The Effects of Cloning on the Actual Clone
An examination of the side-effects of cloning from the actual clone?s point of view. Focusing on the female cloned sheep Dolly (1995-2001) and her development under the unusual conditions in which she was raised that resulted in a premature euthenization. Not only is the process of conception brought into consideration, but also the living conditions and interactions between Dolly and other creatures is detailed. The resulting behavioral development of the sheep is then weighed and the death of Dolly attributed to not the cloning process, but the propaganda and attention given the actual sheep. The controversy surrounding the issue and ethics of cloning, centered on the large animal side, is also addressed here. Contributing factors as to why clones are not the exact carbon copies of their ancestors, as is expected, are also listed. Technical jargon is elaborated upon.
With all the controversy over the ethics of cloning, the focus of all the articles has been on ?playing God? and how it changes the meaning of life. The train of thought has been that animal cloning will lead to human cloning, and that human cloning is unethical and maybe even dangerous if the practice becomes common. But the common civilian doesn?t stop to think about the effects of cloning on the actual clone.
No, most non-scientifically oriented people simply know some of the ethical arguments for or against cloning. Such points including that tampering with natural selection is wrong, or that cloned livestock would benefit the economy. Of course, the media most commonly focuses on the bad news and then the propaganda about cloning issues surfaces. Take for instance the belief that clones age faster. This theory originating from the fact that Dolly the cloned sheep died at the age of six years where as normal out-door sheep live to be from twelve to thirteen years old. Dolly was born in 1995 and six years later in 2001 was euthenized. Euthenization is similar to putting an animal to sleep where large animal that would otherwise suffer in life is killed. Most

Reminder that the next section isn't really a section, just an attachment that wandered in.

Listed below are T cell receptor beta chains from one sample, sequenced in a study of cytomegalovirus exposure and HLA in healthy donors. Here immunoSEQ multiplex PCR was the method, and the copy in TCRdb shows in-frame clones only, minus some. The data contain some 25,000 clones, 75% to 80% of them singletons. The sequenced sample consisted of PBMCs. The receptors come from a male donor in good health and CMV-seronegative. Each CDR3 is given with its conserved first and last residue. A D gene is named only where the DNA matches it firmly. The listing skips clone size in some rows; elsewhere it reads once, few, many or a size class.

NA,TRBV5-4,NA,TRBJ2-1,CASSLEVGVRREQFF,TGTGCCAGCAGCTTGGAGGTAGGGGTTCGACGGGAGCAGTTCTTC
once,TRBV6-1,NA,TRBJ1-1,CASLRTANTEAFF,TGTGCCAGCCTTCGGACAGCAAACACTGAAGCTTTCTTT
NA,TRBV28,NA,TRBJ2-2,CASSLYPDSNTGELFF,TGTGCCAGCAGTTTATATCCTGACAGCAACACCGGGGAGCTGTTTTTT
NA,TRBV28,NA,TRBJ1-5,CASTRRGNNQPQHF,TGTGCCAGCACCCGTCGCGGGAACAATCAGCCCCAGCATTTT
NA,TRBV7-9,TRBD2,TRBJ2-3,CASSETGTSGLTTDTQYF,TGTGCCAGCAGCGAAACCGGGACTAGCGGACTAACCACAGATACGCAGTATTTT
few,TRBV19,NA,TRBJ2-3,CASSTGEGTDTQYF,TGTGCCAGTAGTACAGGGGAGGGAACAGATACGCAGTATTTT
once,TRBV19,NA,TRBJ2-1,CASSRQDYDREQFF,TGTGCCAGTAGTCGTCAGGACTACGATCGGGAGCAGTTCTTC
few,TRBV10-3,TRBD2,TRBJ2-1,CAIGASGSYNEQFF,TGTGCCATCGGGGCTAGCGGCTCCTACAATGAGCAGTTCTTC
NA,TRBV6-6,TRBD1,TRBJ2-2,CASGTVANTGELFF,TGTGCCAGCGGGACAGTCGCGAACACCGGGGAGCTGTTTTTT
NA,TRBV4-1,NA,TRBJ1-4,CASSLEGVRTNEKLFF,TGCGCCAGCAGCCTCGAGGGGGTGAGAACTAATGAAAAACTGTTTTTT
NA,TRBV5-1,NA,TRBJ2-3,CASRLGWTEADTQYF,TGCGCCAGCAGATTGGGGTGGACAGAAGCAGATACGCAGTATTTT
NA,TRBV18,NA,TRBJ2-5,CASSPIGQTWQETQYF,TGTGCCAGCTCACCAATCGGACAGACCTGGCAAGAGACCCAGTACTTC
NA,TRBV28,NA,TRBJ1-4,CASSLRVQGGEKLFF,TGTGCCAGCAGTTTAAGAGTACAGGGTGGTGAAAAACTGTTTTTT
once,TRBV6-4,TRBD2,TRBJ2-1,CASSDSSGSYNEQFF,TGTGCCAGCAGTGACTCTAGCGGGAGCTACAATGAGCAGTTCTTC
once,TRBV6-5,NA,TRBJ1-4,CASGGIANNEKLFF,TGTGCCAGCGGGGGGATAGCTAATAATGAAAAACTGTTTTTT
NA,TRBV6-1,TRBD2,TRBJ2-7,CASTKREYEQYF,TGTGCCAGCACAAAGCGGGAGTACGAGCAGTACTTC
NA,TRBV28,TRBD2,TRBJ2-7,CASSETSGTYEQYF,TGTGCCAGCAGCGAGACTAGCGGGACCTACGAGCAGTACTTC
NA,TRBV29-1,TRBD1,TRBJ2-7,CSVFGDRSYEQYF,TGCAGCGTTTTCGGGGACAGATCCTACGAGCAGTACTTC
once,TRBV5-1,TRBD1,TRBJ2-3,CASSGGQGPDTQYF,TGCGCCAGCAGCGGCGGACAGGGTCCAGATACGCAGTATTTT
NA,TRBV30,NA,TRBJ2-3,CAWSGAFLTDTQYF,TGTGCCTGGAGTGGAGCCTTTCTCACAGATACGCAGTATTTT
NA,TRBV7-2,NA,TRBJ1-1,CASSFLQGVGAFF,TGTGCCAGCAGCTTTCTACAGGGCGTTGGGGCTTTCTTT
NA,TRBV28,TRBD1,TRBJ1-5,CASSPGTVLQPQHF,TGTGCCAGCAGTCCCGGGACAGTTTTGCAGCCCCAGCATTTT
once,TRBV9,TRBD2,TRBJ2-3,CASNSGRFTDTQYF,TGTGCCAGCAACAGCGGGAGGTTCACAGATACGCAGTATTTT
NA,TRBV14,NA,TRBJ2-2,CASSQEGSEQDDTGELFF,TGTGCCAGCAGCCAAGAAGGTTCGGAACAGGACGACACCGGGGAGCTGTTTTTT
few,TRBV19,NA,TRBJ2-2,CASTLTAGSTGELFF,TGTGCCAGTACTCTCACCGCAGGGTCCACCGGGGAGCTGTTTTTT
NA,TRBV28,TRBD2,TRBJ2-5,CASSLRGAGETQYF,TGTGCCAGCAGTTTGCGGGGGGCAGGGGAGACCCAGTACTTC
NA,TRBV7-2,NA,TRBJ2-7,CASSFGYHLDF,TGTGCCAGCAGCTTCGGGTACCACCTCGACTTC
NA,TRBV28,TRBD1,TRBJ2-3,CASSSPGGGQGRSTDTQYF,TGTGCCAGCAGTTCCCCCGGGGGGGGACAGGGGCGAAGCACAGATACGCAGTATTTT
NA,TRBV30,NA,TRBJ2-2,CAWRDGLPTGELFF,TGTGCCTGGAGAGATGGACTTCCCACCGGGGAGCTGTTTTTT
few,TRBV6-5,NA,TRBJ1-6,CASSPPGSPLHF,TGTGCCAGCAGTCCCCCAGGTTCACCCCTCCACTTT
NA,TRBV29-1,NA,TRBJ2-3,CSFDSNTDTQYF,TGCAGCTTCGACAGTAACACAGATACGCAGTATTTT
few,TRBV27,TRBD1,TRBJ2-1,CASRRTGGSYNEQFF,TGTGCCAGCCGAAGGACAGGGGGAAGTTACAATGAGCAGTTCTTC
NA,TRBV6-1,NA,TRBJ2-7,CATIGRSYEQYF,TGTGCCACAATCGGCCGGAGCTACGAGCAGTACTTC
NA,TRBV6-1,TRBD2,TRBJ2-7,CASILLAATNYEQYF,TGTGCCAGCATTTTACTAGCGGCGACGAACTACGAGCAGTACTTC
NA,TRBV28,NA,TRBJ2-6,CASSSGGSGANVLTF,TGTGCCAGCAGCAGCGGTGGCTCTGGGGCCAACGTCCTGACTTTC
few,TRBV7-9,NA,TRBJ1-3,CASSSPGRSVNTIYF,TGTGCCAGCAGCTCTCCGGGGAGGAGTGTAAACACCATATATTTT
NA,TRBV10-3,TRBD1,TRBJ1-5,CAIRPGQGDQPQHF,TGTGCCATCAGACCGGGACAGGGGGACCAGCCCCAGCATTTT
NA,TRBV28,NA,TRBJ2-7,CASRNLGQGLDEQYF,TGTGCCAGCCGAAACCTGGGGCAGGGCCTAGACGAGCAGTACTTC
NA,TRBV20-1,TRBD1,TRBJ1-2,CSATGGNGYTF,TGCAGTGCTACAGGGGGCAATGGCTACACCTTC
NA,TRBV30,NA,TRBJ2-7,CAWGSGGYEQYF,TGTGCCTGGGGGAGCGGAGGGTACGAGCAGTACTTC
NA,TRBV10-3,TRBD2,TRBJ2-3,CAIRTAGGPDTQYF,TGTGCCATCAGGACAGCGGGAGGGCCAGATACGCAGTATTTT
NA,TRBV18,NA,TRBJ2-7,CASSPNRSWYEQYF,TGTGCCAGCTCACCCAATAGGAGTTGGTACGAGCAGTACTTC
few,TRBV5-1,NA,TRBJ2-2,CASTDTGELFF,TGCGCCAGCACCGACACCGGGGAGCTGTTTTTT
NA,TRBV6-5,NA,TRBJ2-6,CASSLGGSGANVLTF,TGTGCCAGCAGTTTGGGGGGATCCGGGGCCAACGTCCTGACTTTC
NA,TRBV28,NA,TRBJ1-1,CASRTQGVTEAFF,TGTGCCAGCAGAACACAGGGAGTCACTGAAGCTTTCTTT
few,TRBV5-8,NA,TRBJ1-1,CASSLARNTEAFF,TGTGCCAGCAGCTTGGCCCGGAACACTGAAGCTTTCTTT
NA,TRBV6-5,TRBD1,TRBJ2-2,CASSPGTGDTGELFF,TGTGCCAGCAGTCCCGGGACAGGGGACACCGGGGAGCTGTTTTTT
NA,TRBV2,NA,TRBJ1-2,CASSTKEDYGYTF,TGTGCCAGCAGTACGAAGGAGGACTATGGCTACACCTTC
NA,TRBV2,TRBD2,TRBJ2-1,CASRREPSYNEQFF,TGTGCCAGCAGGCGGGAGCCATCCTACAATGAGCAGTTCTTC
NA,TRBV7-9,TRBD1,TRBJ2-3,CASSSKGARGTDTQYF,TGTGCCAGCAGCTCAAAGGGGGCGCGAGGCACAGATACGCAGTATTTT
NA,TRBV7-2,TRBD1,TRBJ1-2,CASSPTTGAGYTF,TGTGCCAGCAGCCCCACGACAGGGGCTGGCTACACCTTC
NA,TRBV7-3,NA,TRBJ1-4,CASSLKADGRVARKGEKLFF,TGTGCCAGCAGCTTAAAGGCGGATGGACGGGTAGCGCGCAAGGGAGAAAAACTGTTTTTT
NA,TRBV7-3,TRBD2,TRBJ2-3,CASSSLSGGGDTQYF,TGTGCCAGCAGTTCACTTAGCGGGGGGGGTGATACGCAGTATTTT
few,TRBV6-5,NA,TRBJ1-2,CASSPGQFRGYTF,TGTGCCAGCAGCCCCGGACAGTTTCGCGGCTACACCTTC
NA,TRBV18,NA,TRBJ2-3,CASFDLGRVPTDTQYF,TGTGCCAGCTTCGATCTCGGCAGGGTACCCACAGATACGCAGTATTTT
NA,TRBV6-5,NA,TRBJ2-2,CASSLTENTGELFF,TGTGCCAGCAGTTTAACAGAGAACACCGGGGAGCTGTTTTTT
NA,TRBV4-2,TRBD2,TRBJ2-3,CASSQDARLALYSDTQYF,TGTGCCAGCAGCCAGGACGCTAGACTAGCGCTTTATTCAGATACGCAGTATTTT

From the Clone?s Perspective 2
people would take this fact and directly connect Dolly?s death with the fact that she was the result of cloning. Then again, contributing to this theory is the discovery in 1999 of the length of Dolly?s telomeres. Telomeres being considered the indicators of cell aging from where they are located at the ends of chromosomes. It is understood that these telomeres protect chromosomes from damage when the cells divide and shorten every time the cells divide. One could say that telomeres are a shell around an egg. When the shell erodes, the chromosomal egg breaks. The erosion of the telomeres allows many diseases associated with old age to set in. In 1999, it was reported that the famous cloned sheep Dolly had shorter telomeres than was considered normal for sheep. This normality being...